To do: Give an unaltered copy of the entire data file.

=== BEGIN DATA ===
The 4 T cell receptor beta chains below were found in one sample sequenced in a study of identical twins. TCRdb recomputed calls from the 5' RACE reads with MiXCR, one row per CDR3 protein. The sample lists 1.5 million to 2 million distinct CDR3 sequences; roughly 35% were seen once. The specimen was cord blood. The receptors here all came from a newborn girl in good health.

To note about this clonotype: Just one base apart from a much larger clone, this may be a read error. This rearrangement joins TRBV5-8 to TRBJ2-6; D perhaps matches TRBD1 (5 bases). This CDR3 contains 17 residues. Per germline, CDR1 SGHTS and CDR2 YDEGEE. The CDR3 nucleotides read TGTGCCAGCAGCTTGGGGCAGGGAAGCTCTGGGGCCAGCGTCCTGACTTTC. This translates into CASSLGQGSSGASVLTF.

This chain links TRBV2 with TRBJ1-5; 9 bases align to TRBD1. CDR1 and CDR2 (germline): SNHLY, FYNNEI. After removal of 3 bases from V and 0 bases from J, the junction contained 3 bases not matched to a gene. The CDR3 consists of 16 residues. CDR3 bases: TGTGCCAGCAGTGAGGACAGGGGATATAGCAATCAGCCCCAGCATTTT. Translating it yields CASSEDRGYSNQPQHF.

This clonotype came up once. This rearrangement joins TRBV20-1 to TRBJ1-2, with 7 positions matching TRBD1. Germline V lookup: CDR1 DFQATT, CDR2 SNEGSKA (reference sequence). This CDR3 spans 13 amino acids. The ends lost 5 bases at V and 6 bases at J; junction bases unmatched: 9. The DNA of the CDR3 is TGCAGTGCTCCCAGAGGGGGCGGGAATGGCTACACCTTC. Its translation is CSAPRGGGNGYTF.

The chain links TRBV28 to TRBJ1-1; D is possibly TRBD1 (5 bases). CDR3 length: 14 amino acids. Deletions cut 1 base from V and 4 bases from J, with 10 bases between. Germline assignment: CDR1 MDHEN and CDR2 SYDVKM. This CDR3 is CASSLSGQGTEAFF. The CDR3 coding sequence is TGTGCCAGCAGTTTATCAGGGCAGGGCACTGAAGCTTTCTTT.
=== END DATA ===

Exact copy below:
The 4 T cell receptor beta chains below were found in one sample sequenced in a study of identical twins. TCRdb recomputed calls from the 5' RACE reads with MiXCR, one row per CDR3 protein. The sample lists 1.5 million to 2 million distinct CDR3 sequences; roughly 35% were seen once. The specimen was cord blood. The receptors here all came from a newborn girl in good health.

To note about this clonotype: Just one base apart from a much larger clone, this may be a read error. This rearrangement joins TRBV5-8 to TRBJ2-6; D perhaps matches TRBD1 (5 bases). This CDR3 contains 17 residues. Per germline, CDR1 SGHTS and CDR2 YDEGEE. The CDR3 nucleotides read TGTGCCAGCAGCTTGGGGCAGGGAAGCTCTGGGGCCAGCGTCCTGACTTTC. This translates into CASSLGQGSSGASVLTF.

This chain links TRBV2 with TRBJ1-5; 9 bases align to TRBD1. CDR1 and CDR2 (germline): SNHLY, FYNNEI. After removal of 3 bases from V and 0 bases from J, the junction contained 3 bases not matched to a gene. The CDR3 consists of 16 residues. CDR3 bases: TGTGCCAGCAGTGAGGACAGGGGATATAGCAATCAGCCCCAGCATTTT. Translating it yields CASSEDRGYSNQPQHF.

This clonotype came up once. This rearrangement joins TRBV20-1 to TRBJ1-2, with 7 positions matching TRBD1. Germline V lookup: CDR1 DFQATT, CDR2 SNEGSKA (reference sequence). This CDR3 spans 13 amino acids. The ends lost 5 bases at V and 6 bases at J; junction bases unmatched: 9. The DNA of the CDR3 is TGCAGTGCTCCCAGAGGGGGCGGGAATGGCTACACCTTC. Its translation is CSAPRGGGNGYTF.

The chain links TRBV28 to TRBJ1-1; D is possibly TRBD1 (5 bases). CDR3 length: 14 amino acids. Deletions cut 1 base from V and 4 bases from J, with 10 bases between. Germline assignment: CDR1 MDHEN and CDR2 SYDVKM. This CDR3 is CASSLSGQGTEAFF. The CDR3 coding sequence is TGTGCCAGCAGTTTATCAGGGCAGGGCACTGAAGCTTTCTTT.